Bought for me as a present over ten years ago, this book remains the firm favourite of my entire collection. No matter how many times I look at it, I still discover something new and entertaining. This 350 page, hardback is packed, cover to cover with fantastic, full colour pictures, illustrating every aspect of 1950’s advertising.
The book covers alcohol and tobacco, automobiles, food and drink, fashion, industry, science and travel. Each picture is so detailed that you can study it for hours and soak up the 50’s atmosphere. There are appearances from many well know characters such as Elizabeth Taylor, Ronald Regan, Liberace and John Wayne. Ironically, the cancer victim is extolling the virtues of mild, Camel cigarettes. Beyond the immense visual impact of the book, it provides a brilliant insight into social norms and attitudes of the time. Smoking is particularly interesting; shocking even, as a picture of a toddler is used saying, ‘Before you scold me Mom, maybe you should light up a Marlboro!’
Other memorable slogans include, ‘They’ll know you’ve arrived when you turn up in an Edsel,’ and Wanted – More men like Mike!’ Film posters also provide a lot of fun with titles such as, ‘I married a communist.’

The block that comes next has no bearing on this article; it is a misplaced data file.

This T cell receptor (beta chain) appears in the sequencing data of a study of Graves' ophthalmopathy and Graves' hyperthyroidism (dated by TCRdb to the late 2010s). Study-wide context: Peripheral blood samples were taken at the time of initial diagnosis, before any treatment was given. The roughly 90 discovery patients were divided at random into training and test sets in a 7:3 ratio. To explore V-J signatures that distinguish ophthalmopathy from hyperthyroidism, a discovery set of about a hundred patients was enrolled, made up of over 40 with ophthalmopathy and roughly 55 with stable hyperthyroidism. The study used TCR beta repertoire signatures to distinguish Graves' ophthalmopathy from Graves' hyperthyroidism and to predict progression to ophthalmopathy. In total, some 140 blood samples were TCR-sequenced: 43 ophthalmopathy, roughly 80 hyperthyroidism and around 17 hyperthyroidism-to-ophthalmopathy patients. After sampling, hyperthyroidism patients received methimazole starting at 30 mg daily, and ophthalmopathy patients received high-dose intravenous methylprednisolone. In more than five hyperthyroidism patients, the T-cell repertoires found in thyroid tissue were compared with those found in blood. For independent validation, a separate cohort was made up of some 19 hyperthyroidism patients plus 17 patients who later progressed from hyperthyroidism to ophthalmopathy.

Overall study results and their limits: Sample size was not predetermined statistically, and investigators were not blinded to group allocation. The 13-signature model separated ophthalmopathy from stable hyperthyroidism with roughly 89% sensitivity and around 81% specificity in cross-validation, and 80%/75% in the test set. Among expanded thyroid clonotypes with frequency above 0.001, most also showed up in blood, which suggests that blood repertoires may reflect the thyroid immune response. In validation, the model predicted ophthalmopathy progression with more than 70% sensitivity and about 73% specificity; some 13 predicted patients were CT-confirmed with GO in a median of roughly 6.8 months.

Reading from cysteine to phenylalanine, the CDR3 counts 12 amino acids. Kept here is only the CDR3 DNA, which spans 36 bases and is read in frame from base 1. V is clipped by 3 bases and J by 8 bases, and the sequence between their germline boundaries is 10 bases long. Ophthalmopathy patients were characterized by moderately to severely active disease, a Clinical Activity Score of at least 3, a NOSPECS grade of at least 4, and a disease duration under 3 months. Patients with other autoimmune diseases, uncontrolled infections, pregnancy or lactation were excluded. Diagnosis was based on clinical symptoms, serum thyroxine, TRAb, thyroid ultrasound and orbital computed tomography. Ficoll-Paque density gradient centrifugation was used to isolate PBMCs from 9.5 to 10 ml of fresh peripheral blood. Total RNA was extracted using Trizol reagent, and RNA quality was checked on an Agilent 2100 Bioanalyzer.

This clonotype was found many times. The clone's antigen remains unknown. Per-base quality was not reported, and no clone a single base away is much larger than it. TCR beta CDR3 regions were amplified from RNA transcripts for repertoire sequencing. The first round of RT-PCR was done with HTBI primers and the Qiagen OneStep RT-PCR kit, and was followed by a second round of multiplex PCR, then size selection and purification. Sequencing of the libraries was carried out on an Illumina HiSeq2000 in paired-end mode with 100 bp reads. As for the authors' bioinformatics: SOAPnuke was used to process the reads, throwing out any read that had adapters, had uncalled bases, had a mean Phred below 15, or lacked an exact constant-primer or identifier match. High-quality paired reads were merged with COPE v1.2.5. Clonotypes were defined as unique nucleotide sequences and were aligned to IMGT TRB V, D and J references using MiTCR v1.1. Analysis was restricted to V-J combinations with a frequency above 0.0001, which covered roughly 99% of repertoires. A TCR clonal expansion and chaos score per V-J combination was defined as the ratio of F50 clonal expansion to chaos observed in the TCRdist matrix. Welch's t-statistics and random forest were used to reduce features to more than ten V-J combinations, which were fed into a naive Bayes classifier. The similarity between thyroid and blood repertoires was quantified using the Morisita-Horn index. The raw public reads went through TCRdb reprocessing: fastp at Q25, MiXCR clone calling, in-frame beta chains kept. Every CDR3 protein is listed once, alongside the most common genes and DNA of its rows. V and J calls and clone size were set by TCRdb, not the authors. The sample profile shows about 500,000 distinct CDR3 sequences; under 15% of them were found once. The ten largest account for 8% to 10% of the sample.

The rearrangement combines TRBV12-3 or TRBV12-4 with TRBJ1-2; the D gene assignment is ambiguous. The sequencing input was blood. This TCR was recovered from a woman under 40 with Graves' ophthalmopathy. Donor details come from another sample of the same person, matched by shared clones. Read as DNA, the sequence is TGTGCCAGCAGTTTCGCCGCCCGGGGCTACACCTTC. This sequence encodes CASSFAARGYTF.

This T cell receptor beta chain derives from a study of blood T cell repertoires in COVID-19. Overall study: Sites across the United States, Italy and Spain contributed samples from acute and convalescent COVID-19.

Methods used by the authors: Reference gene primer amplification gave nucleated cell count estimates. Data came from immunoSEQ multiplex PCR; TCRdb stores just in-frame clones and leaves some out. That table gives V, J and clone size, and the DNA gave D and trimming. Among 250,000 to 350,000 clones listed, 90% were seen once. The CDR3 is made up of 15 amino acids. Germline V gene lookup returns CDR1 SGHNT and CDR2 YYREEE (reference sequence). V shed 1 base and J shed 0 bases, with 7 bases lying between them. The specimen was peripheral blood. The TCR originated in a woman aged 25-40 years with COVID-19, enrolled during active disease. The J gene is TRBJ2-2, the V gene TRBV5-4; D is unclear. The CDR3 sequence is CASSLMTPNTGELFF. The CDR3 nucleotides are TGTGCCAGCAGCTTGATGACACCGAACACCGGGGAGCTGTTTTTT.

Another interesting theme is the role of women, who are always placed in a subservient role, often looking up admiringly at men like Mike. The best they can do is find time to look beautiful because modern appliances have made their lives so easy and full of leisure time. An advert with a woman opening a fridge in a full evening gown is such an example.
Scientifically, it’s a bit of a hoot to see what typewriters and massive ‘super fast business machines’ look like. It seems to be an era of confidence and faith in the future and technology. This is epitomised by some sputnik designs and the beautiful rocket wings on Pontiacs and Cadillacs. Indeed, the car section is stunningly beautiful even to someone who is not an automotive enthusiast.
Despite all of these fascinating social and design features, the book is above all something to simply look at and enjoy from Be-bop glasses to long-johns, scary shaped bras and curvaceous women, poodles to Presley, it’s all there with more kitsch than a Barbara Cartland boudoir. It is noticeable that the primary medium is illustration rather than photography and that the amount of written product information runs into paragraphs of pseudo-scientific jargon and schmaltzy, sales pitches.
If you love advertising, if you love design, social history and would like to find out ‘how rayon makes your home say – come on in,’ then this is undoubtedly the book for you and it’s sure to bring you as much high octane, gas guzzling pleasure as it has me.